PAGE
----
UK wave and tidal industry receives major boost as Crown Estate agrees commercial seabed rights
The Crown Estate, authority for the British seabed, has announced five new wave and tidal development zones – which can be sub-let by locally-based commercial organisations.
The move will enable greater UK-based technological developments in the tidal and wave industry, with each new site retaining a 10 to 30 megawatt (MW) potential.
Rob Hastings, director of energy and infrastructure at The Crown Estate, said, “By providing these additional seabed rights we are pleased to be enabling further technology development and commercialisation, which will be critical if the UK is to unlock its significant natural resources for wave and tidal current energy.
“This innovative approach to leasing the seabed sees us responding to market demand and introducing managed demonstration zones to give other organisations the opportunity to lend tangible support in their local areas.”
The Crown Estate will run a leasing timetable that will begin in the late summer, specifically for projects that capture tidal wave energy.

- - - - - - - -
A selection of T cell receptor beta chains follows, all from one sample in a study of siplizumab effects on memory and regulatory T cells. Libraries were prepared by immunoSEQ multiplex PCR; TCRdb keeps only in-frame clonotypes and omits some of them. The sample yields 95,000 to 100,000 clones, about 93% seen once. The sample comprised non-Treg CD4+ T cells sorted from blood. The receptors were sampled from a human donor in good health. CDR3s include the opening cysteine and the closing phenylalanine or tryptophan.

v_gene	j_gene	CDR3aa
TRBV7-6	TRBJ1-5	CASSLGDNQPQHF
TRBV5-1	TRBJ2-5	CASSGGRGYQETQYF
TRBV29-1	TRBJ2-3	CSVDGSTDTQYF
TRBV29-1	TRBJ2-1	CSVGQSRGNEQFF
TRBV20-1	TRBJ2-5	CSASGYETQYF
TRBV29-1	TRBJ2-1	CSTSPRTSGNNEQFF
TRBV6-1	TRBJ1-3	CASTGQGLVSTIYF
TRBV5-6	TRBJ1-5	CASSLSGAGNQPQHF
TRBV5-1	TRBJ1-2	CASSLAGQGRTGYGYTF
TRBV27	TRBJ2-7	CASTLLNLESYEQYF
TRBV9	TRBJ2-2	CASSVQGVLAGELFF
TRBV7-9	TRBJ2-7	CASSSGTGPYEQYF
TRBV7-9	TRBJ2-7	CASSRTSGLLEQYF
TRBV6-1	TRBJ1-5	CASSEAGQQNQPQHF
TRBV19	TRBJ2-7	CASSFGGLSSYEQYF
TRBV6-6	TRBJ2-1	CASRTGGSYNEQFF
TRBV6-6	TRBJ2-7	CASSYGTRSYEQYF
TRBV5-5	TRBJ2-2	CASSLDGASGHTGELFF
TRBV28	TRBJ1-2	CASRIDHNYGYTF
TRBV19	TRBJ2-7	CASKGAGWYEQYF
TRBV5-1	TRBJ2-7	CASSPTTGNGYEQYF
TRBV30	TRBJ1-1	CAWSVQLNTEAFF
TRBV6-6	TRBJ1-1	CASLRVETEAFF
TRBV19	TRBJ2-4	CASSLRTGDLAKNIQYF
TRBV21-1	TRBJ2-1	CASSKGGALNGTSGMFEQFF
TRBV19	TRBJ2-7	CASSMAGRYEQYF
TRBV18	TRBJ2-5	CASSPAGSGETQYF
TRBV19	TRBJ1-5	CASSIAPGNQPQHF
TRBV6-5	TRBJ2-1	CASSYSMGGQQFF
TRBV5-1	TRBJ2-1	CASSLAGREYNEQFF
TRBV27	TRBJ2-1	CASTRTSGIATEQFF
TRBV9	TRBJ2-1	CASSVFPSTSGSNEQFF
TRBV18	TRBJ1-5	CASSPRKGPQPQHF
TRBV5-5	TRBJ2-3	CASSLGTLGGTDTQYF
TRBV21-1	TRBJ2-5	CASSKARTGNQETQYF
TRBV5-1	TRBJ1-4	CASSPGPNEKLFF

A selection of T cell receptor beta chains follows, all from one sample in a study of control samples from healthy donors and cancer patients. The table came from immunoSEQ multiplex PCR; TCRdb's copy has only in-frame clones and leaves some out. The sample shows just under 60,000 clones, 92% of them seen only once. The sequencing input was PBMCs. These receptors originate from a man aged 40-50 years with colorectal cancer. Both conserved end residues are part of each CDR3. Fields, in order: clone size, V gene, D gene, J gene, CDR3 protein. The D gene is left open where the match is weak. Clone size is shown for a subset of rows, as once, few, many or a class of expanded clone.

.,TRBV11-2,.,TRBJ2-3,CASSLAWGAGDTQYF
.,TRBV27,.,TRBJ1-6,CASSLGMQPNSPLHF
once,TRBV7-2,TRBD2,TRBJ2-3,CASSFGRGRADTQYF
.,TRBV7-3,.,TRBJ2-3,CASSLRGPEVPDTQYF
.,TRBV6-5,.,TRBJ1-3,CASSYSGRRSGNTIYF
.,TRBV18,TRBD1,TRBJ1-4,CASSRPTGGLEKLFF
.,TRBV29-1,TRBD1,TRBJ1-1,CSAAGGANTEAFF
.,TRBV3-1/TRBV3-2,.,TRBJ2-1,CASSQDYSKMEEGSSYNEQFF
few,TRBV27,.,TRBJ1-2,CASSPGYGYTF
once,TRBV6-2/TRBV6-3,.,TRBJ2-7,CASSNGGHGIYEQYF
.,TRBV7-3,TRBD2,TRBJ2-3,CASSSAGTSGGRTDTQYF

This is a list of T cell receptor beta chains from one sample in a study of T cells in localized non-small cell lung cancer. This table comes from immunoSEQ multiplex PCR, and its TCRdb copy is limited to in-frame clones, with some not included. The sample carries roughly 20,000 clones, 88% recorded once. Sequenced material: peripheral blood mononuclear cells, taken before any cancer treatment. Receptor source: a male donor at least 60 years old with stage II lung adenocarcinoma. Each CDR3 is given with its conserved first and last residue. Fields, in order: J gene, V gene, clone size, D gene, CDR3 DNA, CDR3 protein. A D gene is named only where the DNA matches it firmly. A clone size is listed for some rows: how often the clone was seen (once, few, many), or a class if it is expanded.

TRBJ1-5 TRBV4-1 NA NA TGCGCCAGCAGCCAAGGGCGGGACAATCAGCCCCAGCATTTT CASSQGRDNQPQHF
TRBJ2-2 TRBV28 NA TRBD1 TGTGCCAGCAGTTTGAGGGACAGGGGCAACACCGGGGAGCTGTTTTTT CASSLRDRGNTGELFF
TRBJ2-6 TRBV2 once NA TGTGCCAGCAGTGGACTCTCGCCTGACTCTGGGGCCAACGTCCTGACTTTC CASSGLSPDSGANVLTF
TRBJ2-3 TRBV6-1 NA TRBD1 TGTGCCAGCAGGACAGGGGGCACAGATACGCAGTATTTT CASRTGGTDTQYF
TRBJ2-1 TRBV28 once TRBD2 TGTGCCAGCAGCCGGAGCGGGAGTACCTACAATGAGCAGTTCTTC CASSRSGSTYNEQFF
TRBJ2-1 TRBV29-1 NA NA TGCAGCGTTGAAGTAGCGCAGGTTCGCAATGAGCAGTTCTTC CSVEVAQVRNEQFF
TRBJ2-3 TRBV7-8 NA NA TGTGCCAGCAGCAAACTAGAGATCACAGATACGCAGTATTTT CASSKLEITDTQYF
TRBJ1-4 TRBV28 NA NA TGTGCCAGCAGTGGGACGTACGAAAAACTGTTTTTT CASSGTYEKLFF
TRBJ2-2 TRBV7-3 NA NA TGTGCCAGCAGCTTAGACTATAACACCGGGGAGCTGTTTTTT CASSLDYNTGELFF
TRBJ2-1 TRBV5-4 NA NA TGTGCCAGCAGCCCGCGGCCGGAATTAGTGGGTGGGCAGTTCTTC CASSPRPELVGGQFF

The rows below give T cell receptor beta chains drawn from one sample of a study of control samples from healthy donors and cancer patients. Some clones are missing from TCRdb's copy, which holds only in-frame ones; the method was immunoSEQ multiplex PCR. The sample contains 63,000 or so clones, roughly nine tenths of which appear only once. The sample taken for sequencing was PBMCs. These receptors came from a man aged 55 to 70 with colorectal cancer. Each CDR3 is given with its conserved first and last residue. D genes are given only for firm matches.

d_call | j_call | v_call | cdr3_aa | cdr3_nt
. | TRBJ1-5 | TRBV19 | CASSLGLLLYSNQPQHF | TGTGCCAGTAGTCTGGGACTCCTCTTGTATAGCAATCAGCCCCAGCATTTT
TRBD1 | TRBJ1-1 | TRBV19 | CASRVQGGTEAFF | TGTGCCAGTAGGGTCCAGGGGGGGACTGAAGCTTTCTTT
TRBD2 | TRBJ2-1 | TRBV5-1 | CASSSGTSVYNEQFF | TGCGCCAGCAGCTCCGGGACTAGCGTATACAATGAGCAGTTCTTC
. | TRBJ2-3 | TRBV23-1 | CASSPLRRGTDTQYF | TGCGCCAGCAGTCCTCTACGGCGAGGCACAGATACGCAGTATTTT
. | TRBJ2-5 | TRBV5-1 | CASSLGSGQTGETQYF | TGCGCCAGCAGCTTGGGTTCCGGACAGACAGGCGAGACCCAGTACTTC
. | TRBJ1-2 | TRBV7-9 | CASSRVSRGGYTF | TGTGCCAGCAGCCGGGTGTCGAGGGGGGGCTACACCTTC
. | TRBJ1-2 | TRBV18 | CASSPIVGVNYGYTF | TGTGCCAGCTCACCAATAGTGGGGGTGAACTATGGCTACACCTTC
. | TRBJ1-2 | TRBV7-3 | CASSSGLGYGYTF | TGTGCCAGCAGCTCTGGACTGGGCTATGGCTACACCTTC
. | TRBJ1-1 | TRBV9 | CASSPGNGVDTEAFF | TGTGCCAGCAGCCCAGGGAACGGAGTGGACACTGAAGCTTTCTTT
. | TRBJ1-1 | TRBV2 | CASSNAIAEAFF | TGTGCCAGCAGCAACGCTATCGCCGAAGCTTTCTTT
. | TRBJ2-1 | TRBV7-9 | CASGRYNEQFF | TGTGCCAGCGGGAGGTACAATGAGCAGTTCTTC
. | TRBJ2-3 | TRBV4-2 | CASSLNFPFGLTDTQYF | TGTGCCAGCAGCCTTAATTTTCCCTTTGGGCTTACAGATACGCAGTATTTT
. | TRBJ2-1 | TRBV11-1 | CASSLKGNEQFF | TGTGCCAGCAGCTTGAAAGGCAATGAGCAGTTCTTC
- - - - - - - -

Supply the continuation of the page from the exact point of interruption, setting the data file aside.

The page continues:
The area available for leasing has been specified by the Department for Energy and Climate Change’s (DECC) Offshore Energy Strategic Environmental Assessment 2, 2011, which relates to English and Welsh waters, excluding the Seven Estuary.
One of the allocated areas is off the coast of Cornwall, where the initiative has been welcomed by tidal and wave energy developers like Wave Hub Limited, which secured the North Cornwall demonstration zone.
Commercial director of Wave Hub, Stuart Herbert said, “We are delighted to have the opportunity to combine many years of practical offshore test site development and management expertise with the specific local knowledge and established stakeholder network developed by our partners at Cornwall Council.
“The formation of this experienced partnership will ensure that the opportunity to maximise marine energy development in the region is fully exploited.”
Photo source: Scottish government via Flickr
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